Rebirth of a Nation

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Jackson Lears, Rebirth of a Nation: The Making of Modern America, 1877-1920. New York: Harper Collins Publisher, 2009. 448 pp. ISBN: 9780060747503

Summary

In his work Rebirth of a Nation, Jackson Lears provides a synthesis of the years between the end of the Civil War and World War I. Unlike previous historians that argue for economic change as the main main force of the period, Lears argues that the desire to be reborn, regenerated, or revitalized (rooted in Protestant desire for spiritual rebirth or conversion) is the driving force behind the “making of modern America” (5). These private ideas of regeneration began to penetrate public life, inspiring movements and policies that shaped the nation. He traces Americans’ desire for rebirth throughout the major trends and events of the age: the rise of industrial capitalism, the expansion of American empire and the explosion of Jim Crow.

Lears posits that the idea of regeneration shaped America in term of politics, morality, military ambition (masculinity), race (specifically desires for African American regeneration squashed by white supremacy and violence), women, urbanization, imperialism, big business, immigration, workers, etc. These ideas of rebirth and revitalization touched basically every aspect of American life in the early 20th century. Lears’ study focuses on two main forms of rebirth- militarism (often in the form of imperialism) and reform (such as Progressivism). Lears uncovers Americans who embraced militarist fantasies of rebirth through violence, war and empire, as well as Americans who dreamt of American revitalization through reform movements. Lears uncovers both of these impulses in his “poster boy” Theodore Roosevelt. He also examines lesser know Americans who developed their own ideas/version of American heroism and rebirth such as William Jennings Bryan, Jane Addams and William James.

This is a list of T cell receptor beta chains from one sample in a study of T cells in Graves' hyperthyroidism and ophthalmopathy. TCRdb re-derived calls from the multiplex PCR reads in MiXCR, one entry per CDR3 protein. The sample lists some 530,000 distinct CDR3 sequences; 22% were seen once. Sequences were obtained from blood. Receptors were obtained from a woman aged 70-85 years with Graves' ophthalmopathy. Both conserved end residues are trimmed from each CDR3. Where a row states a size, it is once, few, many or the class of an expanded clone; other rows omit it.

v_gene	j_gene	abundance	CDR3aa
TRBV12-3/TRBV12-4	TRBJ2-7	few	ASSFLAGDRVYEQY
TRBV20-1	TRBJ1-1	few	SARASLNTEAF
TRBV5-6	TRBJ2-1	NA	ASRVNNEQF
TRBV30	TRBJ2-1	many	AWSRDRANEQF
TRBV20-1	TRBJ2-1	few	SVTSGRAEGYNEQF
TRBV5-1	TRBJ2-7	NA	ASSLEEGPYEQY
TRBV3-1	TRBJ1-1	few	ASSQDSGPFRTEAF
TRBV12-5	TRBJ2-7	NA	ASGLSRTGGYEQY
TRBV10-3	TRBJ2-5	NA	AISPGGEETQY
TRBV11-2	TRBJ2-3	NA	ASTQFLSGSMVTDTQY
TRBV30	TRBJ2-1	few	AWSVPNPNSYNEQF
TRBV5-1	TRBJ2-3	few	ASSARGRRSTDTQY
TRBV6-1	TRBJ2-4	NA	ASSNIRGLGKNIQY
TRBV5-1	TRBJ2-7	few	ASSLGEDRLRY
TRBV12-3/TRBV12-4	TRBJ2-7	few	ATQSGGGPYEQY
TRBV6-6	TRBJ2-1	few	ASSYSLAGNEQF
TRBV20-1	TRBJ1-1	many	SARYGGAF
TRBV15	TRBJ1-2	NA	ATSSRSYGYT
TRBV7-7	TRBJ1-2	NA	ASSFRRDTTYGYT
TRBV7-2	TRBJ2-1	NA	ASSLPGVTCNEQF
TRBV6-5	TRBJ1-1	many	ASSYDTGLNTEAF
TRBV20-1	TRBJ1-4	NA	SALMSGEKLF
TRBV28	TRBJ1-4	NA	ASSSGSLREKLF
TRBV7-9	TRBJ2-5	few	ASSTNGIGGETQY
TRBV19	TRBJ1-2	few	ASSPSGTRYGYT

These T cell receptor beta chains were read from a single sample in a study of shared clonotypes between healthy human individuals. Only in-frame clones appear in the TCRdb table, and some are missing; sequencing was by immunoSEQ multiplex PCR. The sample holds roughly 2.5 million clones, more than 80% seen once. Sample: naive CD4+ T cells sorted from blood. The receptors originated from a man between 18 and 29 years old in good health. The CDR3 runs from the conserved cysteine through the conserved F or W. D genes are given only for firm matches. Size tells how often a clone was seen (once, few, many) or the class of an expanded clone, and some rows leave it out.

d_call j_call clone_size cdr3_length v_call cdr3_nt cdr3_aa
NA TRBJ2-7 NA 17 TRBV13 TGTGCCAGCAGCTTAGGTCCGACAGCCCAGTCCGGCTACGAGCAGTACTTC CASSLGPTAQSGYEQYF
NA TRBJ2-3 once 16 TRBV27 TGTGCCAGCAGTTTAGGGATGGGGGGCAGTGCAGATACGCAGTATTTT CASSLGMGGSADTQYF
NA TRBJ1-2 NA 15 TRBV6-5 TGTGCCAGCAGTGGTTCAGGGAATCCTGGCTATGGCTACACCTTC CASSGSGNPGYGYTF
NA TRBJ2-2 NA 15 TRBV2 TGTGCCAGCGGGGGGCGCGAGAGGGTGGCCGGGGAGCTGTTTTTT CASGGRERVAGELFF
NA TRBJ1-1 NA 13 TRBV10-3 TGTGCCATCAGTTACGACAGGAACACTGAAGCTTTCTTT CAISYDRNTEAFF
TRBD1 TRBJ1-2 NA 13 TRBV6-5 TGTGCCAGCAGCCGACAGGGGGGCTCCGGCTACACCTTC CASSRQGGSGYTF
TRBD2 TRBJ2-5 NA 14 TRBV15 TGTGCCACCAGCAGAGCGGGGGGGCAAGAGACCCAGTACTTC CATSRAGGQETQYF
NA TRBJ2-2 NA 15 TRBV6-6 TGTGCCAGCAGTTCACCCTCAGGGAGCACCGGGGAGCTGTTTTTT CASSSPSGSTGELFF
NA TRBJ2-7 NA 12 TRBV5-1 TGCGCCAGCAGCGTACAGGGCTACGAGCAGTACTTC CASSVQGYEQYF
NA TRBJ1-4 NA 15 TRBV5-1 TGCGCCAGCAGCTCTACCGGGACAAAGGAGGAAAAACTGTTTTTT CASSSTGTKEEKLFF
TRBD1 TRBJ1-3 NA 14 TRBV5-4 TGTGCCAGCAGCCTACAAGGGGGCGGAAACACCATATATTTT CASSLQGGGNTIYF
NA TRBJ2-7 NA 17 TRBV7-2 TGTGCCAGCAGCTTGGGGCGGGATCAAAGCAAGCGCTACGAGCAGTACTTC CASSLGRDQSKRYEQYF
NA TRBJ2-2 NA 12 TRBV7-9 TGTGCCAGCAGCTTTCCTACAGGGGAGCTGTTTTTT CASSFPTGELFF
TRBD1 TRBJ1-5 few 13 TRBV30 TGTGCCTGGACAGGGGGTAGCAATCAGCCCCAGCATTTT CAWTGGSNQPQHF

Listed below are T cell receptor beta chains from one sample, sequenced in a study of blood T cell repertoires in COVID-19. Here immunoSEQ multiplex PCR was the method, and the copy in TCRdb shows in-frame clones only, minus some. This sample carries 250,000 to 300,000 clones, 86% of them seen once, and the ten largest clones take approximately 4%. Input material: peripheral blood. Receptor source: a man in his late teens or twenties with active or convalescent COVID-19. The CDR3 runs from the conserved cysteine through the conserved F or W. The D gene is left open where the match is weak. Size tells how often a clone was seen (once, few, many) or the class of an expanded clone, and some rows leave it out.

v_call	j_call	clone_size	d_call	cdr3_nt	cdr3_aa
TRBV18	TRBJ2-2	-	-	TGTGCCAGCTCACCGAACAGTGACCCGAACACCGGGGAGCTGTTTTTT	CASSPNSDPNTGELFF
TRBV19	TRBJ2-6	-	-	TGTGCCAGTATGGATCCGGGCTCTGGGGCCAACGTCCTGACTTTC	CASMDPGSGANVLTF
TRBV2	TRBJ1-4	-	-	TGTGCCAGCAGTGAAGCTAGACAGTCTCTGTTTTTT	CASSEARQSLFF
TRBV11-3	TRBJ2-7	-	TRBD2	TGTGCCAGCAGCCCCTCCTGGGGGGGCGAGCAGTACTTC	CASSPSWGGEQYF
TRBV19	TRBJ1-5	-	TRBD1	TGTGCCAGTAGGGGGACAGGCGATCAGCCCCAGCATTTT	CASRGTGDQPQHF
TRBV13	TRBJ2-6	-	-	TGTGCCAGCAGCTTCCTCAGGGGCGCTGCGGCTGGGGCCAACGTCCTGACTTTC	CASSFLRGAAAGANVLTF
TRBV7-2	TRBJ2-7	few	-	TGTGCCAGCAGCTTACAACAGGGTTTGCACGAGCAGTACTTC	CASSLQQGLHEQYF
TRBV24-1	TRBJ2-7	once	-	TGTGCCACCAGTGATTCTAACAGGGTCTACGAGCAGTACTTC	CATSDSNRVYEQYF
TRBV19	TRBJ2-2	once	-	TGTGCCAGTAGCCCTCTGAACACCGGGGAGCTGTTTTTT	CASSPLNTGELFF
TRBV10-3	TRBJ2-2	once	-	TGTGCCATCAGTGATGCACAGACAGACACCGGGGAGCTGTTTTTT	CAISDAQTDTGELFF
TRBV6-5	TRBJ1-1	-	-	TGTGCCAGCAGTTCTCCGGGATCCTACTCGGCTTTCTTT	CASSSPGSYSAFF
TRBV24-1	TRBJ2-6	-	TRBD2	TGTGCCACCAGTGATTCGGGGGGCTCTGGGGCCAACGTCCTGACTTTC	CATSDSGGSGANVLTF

Lears ends his synthesis with American involvement in World War I, arguing that it caused the death of both the militaristic and reformist vision of rebirth due to the brutal realities of fighting, the suppression of dissent at home and the failure of Wilson’s version of the League of Nations.


Commentary

Rebecca Adams, Spring 2016

Lears’ work provides an interesting and unique perspective on the years between the end of the Civil War and the end of World War I by focusing on the ideas of rebirth, regeneration and revitalization that he argues influenced the era’s most important movements and policies. He argues that this quest for regeneration took two distinctive forms- the mission to bolster masculinity through militarism and imperialism, as well as reform. His argument for the desire of rebirth affecting every large development during this time, although very intriguing, is not always totally convincing. His focus on rebirth as the main force in the making of modern American obscures the other forces that were also responsible for the shaping of the American nation in the early 20th century. Despite these minor issues, in the end Lears has revised the common narrative of this era by placing emphasis on the idea of regeneration as it derives from Protestant ideas of conversion and has provided a fresh perspective on well known historical movements and developments.

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